7. Bring tea in the sauce pot to a gentle boil and add the agar agar, whisking until agar agar is completely dissolved.
  8. Remove from heat and pour in a slow stream over the tea in the bowl while whisking gently but constantly (agar agar will set at 35C; you want to avoid this temperature at this point to prevent tiny bits of gel from forming).
  9. Working quickly, carefully spoon agar-tea mixture over the prepared serving bowls until it covers the seaweeds.
     
  10. When gelee is starting to set, place Black Tea Quail Egg on the gelee, near the rim.
  11. Let sit undisturbed until the gel is set.

Smoked Mackerel
1tsp.  Soy sauce
100g  Mackerel fillet cut into 1”x2” strips, skin on
1cup  Lapsang souchong tea

  1. Toss fish fillets in soy sauce.
  2. Place tea in a Dutch oven. Roll 3 pieces of foil and arrange inside the Dutch oven on top of the tea to serve as a rack for the fish.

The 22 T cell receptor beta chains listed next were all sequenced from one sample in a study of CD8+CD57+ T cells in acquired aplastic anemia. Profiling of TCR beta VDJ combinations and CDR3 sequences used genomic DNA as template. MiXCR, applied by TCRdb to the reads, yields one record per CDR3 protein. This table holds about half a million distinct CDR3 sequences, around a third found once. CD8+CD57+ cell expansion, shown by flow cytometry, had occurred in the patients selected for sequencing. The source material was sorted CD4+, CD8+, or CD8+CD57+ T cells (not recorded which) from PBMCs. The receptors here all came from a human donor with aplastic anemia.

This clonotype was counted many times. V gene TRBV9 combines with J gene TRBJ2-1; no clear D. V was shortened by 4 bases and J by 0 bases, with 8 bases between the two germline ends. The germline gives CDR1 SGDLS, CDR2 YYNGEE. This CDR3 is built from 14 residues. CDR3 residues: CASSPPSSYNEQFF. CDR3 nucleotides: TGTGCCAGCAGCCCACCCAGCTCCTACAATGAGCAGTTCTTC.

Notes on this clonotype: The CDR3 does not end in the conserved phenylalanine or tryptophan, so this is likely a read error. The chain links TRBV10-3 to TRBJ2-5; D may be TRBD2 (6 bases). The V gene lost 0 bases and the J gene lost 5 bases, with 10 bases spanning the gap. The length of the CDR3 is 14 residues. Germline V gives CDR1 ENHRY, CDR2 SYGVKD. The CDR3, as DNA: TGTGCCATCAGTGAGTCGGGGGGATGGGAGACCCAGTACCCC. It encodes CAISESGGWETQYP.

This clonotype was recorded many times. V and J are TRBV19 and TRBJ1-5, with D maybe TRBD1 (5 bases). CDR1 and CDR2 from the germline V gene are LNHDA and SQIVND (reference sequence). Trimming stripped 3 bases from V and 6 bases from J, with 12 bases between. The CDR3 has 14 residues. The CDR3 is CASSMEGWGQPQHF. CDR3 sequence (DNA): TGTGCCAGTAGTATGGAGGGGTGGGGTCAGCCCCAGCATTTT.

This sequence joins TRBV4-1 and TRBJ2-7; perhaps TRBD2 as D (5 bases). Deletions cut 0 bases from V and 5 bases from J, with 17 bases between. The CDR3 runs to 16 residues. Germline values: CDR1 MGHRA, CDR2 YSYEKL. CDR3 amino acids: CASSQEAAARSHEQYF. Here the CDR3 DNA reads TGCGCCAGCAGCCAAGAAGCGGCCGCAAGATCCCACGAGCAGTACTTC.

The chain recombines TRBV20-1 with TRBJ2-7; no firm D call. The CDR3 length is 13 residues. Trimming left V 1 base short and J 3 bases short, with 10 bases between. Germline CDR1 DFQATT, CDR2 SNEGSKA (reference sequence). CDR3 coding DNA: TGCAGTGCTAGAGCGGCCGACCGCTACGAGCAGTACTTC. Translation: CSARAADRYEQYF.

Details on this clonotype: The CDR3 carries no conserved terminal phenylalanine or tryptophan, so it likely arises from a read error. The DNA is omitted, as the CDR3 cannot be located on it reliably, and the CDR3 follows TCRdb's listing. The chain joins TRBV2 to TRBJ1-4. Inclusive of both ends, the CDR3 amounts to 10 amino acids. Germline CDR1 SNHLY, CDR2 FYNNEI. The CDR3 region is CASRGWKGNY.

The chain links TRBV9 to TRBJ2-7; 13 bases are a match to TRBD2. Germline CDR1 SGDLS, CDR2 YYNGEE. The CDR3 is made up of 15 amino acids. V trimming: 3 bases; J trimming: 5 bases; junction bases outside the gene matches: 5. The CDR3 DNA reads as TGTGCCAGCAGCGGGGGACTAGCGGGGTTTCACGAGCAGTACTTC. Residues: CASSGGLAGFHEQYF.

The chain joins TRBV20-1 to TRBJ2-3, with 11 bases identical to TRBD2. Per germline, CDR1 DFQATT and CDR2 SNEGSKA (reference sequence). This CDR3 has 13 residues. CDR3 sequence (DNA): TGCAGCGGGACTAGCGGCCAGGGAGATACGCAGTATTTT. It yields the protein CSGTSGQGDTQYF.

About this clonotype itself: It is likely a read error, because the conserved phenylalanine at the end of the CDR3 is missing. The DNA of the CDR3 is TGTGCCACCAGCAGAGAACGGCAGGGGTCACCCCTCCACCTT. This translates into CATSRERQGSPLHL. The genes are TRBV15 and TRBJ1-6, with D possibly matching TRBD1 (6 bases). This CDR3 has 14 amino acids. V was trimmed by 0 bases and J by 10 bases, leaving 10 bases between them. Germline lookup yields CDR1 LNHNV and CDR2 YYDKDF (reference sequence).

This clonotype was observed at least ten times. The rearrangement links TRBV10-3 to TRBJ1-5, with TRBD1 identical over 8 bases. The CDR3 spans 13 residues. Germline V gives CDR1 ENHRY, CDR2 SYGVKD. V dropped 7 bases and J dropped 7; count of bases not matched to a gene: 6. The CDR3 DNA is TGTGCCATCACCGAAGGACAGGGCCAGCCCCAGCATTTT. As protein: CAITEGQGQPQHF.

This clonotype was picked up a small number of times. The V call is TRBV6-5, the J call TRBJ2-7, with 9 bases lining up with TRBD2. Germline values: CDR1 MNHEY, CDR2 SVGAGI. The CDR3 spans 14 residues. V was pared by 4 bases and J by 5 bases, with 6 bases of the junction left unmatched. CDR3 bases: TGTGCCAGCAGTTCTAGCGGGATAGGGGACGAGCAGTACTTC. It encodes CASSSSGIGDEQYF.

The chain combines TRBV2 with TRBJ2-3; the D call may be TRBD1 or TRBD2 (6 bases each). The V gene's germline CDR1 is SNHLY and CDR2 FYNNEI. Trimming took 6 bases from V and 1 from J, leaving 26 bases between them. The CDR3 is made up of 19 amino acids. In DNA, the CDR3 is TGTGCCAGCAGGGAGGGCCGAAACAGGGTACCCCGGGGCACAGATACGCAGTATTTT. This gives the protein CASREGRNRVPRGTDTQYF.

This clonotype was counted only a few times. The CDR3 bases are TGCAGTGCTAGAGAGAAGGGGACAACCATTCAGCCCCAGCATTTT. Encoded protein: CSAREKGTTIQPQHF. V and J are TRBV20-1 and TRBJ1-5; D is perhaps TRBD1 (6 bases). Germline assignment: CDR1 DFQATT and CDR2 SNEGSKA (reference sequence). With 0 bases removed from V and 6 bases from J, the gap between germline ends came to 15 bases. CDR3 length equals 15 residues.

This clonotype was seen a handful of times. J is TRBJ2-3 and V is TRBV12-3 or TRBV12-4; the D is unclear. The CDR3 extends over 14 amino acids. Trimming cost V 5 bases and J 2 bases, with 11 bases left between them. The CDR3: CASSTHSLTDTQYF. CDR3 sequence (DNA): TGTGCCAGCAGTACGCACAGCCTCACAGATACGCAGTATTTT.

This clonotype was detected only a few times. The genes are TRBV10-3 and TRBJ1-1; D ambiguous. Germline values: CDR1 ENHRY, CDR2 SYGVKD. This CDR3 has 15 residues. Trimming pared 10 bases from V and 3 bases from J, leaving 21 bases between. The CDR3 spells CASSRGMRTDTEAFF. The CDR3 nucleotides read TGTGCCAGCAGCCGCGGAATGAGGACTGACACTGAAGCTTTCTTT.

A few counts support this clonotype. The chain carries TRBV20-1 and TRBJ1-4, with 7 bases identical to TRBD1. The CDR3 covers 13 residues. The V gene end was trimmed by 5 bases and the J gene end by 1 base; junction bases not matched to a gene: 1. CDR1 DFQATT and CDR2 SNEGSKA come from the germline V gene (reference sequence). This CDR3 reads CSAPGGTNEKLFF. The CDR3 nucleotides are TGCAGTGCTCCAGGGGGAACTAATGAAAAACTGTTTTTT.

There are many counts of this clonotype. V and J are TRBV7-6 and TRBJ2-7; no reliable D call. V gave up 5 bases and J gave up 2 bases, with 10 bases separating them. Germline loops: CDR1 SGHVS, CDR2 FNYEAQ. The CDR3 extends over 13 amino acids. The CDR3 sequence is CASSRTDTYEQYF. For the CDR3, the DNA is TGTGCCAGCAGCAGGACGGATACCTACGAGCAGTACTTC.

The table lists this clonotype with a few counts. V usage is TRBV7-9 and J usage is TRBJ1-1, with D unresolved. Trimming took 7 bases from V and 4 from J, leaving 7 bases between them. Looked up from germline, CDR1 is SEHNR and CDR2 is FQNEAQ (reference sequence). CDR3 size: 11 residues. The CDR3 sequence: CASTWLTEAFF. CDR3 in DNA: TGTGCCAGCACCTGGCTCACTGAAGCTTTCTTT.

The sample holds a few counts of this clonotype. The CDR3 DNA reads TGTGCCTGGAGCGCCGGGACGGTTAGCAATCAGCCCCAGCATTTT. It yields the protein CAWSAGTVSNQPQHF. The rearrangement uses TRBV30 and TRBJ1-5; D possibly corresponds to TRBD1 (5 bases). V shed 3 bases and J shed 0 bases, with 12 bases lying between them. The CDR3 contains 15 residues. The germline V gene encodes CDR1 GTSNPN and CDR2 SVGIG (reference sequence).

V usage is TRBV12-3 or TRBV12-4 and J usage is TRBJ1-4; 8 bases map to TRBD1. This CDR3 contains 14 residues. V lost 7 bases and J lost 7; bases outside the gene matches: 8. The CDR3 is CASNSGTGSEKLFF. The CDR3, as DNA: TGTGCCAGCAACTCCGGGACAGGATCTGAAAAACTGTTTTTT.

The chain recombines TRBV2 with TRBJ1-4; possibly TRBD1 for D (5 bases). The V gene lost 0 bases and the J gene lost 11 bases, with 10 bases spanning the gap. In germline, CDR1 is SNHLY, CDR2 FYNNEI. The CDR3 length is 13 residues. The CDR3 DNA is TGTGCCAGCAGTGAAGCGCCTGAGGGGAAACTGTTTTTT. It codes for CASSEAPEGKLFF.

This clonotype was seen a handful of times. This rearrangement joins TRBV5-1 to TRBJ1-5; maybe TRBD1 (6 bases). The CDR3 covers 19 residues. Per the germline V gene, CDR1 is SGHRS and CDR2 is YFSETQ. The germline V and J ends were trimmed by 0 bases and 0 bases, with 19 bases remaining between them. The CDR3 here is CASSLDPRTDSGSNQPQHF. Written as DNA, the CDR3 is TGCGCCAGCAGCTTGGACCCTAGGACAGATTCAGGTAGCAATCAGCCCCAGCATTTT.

3. Turn stove to high heat.
  4. When the tea is starting so smoke heavily, arrange fillets on top of foil rack. Put the lid on and smoke fish for 4 minutes.
  5. Remove from heat. Open lid and carefully remove fish with a spatula. Let sit for 1 minute.

Chive Foam
125g  water
125g  vegetable oil
12.5g  chives, rough chop
Salt, to taste
0.38g  Xanthan gum
25g  soy lecithin
isi canister w/ 2 charges of nitrous oxide

  1. In a blender, puree chives in water and oil. Season to taste.
  2. When pureed, turn blender on low and add xanthan gum and soy lecithin into the vortex of the whirring chive puree.
  3. Once fully incorporated, pour mixture into an isi canister. Screw lid on and equip with 2 charges of nitrous oxide. Shake canister vigorously.
  4. Squeeze out the foam onto a small bowl.

TO SERVE

  1. Reheat tea gelee in 80C or 176F oven for 10minutes, checking every 5 minutes to make sure gelee doesn’t melt.
  2. Remove from oven.
  3. Arrange fish on top of the gelee.
  4. Spoon foam on the side or on top of fish.
     
  5. Serve immediately, cautioning diner of the hot bowl.
     
     

{24 February 2011}

Experiment #2: ”Egg Drops”

A “spherification” by dropping egg yolk to warm clarified butter.

{02 February 2011}

Our first meeting and experiment ever as club. We are hoping for many more quarters of existence.